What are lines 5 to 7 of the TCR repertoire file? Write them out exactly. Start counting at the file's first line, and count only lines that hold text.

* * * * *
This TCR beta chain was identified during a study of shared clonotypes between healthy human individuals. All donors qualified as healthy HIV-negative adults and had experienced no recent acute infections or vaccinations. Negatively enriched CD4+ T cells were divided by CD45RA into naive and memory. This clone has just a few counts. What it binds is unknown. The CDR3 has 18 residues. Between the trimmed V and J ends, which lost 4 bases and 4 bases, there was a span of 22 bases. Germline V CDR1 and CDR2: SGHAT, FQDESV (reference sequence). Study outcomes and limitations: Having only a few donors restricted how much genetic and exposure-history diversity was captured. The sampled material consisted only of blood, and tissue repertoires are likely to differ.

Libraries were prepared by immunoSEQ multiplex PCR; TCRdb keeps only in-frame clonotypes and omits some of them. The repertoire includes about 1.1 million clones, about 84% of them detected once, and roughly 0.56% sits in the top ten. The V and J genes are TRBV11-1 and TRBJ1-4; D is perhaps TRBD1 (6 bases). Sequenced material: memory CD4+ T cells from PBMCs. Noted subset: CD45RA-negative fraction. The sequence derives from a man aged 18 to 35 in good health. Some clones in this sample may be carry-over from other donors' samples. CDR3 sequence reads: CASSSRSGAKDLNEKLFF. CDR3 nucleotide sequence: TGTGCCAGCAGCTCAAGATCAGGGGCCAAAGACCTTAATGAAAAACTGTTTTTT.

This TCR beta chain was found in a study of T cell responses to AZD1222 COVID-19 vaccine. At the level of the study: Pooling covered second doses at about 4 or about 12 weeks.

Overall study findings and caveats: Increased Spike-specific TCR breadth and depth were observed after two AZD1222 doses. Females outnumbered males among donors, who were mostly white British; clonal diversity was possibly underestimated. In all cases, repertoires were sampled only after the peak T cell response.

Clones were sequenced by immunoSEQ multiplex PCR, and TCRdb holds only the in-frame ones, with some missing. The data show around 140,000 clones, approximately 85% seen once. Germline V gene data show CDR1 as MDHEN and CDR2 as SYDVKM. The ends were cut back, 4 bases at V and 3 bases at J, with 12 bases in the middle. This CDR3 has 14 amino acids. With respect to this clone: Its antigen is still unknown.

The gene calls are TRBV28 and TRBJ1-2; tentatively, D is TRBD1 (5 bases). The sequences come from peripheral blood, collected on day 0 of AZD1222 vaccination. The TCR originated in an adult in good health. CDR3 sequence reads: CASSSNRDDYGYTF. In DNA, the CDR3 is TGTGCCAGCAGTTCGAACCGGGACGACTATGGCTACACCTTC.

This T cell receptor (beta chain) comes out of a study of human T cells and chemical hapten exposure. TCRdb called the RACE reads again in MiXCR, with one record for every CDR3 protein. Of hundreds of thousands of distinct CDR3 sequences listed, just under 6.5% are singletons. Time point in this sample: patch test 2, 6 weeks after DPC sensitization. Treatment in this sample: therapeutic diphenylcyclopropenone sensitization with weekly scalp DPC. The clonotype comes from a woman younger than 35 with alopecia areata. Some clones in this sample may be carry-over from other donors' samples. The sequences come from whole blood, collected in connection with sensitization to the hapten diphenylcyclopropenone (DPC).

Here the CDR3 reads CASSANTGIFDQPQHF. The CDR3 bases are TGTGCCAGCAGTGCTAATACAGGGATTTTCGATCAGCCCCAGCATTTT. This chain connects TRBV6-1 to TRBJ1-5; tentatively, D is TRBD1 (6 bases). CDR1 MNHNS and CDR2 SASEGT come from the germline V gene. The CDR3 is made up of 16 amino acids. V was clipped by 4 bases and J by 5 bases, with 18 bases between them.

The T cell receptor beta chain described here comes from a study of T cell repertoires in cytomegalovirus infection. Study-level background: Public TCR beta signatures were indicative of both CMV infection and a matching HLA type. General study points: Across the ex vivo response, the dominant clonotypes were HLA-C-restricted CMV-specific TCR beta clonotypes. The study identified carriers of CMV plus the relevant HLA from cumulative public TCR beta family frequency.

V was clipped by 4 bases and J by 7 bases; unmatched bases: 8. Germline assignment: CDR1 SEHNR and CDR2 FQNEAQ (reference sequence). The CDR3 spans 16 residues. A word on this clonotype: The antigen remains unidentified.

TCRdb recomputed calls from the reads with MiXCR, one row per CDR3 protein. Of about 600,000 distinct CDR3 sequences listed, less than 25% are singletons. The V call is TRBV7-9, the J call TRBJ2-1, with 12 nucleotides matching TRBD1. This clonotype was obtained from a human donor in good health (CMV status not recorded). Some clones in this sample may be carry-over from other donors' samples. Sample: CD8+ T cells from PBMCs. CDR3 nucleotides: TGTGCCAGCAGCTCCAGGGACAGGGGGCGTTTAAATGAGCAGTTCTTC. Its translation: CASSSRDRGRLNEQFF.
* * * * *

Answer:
Clones were sequenced by immunoSEQ multiplex PCR, and TCRdb holds only the in-frame ones, with some missing. The data show around 140,000 clones, approximately 85% seen once. Germline V gene data show CDR1 as MDHEN and CDR2 as SYDVKM. The ends were cut back, 4 bases at V and 3 bases at J, with 12 bases in the middle. This CDR3 has 14 amino acids. With respect to this clone: Its antigen is still unknown.

The gene calls are TRBV28 and TRBJ1-2; tentatively, D is TRBD1 (5 bases). The sequences come from peripheral blood, collected on day 0 of AZD1222 vaccination. The TCR originated in an adult in good health. CDR3 sequence reads: CASSSNRDDYGYTF. In DNA, the CDR3 is TGTGCCAGCAGTTCGAACCGGGACGACTATGGCTACACCTTC.

This T cell receptor (beta chain) comes out of a study of human T cells and chemical hapten exposure. TCRdb called the RACE reads again in MiXCR, with one record for every CDR3 protein. Of hundreds of thousands of distinct CDR3 sequences listed, just under 6.5% are singletons. Time point in this sample: patch test 2, 6 weeks after DPC sensitization. Treatment in this sample: therapeutic diphenylcyclopropenone sensitization with weekly scalp DPC. The clonotype comes from a woman younger than 35 with alopecia areata. Some clones in this sample may be carry-over from other donors' samples. The sequences come from whole blood, collected in connection with sensitization to the hapten diphenylcyclopropenone (DPC).